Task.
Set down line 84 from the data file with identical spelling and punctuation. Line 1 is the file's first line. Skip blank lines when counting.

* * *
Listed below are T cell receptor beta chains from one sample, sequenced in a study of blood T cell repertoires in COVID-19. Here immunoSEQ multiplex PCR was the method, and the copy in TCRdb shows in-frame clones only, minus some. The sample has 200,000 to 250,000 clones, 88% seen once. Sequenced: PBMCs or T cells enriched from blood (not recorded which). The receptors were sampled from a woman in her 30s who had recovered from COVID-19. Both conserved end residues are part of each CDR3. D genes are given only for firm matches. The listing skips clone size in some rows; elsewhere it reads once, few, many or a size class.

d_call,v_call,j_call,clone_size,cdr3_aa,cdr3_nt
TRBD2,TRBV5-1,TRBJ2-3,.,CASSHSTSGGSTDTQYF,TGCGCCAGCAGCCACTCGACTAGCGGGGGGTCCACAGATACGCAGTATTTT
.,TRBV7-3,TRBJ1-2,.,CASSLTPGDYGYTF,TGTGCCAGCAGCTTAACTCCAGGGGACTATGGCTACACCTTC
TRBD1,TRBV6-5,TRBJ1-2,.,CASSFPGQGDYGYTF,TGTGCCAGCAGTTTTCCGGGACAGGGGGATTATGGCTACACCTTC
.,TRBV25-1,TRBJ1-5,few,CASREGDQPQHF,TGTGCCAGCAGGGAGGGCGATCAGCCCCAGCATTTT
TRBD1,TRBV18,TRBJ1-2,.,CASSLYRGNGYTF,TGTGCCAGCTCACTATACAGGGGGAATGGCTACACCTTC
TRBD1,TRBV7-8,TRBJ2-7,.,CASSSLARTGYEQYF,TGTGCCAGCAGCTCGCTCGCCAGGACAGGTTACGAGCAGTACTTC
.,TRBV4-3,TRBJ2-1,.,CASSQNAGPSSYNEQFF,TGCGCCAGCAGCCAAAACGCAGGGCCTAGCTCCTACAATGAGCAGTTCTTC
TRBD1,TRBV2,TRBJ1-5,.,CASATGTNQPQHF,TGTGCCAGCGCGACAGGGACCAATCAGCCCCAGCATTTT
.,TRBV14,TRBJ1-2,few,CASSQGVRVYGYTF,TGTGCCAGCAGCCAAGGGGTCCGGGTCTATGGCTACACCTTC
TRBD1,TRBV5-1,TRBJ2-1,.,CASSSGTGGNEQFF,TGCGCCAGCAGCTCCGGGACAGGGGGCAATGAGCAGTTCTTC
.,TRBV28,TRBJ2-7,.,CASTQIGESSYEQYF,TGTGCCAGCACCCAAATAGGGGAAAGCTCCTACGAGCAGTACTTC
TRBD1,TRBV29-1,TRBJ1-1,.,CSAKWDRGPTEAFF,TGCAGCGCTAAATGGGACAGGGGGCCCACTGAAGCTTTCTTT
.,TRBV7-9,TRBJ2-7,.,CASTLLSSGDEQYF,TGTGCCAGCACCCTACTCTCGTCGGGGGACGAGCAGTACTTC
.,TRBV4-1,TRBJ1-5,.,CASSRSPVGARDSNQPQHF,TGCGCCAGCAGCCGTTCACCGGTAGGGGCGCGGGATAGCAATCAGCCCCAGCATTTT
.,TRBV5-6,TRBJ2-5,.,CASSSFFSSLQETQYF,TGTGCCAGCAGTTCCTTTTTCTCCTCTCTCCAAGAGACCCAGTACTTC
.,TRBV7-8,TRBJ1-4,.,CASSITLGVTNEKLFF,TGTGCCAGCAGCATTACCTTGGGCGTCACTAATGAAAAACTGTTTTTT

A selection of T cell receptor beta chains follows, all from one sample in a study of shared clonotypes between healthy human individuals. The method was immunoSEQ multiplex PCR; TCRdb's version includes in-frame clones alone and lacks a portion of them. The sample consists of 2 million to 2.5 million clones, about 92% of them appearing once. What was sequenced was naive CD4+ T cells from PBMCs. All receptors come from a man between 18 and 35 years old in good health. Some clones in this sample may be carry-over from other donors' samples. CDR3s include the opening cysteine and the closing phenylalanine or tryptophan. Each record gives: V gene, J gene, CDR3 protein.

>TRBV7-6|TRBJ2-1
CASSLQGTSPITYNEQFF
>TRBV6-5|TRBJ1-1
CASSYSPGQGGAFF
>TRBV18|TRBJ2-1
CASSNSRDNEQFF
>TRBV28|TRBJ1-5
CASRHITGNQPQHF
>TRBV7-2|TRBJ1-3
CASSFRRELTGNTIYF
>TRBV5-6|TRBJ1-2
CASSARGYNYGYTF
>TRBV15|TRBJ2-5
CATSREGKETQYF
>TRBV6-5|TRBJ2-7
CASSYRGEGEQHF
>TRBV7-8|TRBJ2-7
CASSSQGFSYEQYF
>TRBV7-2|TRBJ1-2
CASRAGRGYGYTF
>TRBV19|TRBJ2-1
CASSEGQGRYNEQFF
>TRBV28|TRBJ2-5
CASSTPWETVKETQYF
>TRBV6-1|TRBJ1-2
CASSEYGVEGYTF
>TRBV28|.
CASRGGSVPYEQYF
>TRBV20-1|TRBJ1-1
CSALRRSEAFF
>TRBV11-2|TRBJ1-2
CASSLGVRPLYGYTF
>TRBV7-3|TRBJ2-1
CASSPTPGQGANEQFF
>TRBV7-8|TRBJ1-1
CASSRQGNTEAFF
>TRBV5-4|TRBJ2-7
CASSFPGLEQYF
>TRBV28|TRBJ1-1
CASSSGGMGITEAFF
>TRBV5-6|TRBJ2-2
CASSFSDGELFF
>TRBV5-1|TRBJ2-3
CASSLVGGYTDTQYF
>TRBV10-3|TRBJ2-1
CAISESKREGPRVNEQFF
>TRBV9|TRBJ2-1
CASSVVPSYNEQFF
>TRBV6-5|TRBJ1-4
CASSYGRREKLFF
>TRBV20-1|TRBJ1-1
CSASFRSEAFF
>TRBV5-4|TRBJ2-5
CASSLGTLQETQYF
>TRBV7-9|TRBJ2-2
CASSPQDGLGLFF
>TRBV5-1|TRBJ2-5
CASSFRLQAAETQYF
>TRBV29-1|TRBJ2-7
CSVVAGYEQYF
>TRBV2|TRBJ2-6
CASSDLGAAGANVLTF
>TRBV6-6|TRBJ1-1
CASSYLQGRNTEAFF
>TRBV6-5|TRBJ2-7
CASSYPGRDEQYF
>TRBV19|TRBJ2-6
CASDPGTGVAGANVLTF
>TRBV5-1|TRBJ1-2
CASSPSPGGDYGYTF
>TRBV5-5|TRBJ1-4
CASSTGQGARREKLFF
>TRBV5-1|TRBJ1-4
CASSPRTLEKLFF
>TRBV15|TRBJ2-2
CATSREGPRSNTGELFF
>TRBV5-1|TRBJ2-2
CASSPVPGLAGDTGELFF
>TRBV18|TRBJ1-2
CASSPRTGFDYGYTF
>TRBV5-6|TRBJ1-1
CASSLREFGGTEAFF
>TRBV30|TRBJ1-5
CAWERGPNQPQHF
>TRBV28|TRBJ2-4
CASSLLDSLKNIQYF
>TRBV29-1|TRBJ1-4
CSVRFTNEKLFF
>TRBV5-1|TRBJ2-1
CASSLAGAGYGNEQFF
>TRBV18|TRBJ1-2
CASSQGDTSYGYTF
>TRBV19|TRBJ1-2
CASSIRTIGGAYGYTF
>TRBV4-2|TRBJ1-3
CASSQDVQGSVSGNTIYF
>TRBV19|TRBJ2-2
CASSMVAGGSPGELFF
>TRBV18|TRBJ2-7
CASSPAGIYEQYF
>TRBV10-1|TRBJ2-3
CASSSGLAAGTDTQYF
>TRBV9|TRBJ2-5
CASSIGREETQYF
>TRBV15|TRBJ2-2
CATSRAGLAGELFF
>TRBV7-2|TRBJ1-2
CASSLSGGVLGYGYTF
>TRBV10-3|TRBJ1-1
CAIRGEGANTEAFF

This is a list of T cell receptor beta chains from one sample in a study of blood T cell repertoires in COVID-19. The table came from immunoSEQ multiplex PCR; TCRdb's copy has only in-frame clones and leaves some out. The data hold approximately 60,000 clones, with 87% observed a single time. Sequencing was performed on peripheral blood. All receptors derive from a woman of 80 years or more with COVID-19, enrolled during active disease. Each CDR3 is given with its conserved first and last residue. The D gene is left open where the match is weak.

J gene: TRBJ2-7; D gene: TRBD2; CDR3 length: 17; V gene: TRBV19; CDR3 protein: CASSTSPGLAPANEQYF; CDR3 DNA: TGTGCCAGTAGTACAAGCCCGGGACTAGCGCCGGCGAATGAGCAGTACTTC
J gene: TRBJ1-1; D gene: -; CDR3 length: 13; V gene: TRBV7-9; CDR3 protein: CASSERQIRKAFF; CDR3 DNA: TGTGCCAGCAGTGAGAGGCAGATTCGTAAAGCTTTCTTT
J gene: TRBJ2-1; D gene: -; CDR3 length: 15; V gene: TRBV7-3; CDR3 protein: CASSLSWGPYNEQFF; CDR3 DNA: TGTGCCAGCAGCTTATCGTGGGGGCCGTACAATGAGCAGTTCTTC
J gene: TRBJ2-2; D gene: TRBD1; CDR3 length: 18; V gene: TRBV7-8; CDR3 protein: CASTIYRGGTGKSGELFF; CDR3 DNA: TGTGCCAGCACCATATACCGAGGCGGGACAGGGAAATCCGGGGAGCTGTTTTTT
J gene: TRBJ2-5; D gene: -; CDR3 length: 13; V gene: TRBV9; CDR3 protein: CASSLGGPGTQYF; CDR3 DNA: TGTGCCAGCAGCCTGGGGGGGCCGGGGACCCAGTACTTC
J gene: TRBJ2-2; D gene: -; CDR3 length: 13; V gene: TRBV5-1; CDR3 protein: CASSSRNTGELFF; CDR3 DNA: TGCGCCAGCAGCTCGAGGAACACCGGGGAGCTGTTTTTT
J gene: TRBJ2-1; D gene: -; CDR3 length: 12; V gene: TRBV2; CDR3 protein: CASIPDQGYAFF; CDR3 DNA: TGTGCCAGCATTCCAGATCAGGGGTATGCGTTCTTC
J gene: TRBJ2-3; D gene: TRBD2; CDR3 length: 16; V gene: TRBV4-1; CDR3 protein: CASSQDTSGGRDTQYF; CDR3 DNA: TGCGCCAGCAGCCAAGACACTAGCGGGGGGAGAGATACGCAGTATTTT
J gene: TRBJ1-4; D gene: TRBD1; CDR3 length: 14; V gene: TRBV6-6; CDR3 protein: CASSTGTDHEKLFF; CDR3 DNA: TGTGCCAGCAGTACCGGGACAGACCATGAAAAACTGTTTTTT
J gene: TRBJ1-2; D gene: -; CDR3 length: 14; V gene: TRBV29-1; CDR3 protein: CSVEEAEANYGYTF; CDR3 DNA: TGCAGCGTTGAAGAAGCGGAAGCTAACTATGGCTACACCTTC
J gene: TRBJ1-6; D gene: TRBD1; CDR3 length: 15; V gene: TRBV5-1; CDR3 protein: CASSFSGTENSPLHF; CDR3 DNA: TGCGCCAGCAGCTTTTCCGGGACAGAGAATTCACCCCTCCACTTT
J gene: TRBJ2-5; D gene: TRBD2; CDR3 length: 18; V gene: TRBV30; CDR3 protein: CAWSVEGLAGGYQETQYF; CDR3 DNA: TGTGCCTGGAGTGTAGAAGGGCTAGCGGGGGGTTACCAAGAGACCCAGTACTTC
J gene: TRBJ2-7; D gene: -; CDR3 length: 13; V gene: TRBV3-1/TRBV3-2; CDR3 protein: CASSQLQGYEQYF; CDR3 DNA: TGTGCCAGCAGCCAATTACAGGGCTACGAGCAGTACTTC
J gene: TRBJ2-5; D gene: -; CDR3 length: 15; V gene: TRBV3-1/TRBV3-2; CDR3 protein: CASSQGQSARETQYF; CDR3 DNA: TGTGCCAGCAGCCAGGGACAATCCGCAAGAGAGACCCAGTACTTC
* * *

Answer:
>TRBV6-5|TRBJ2-7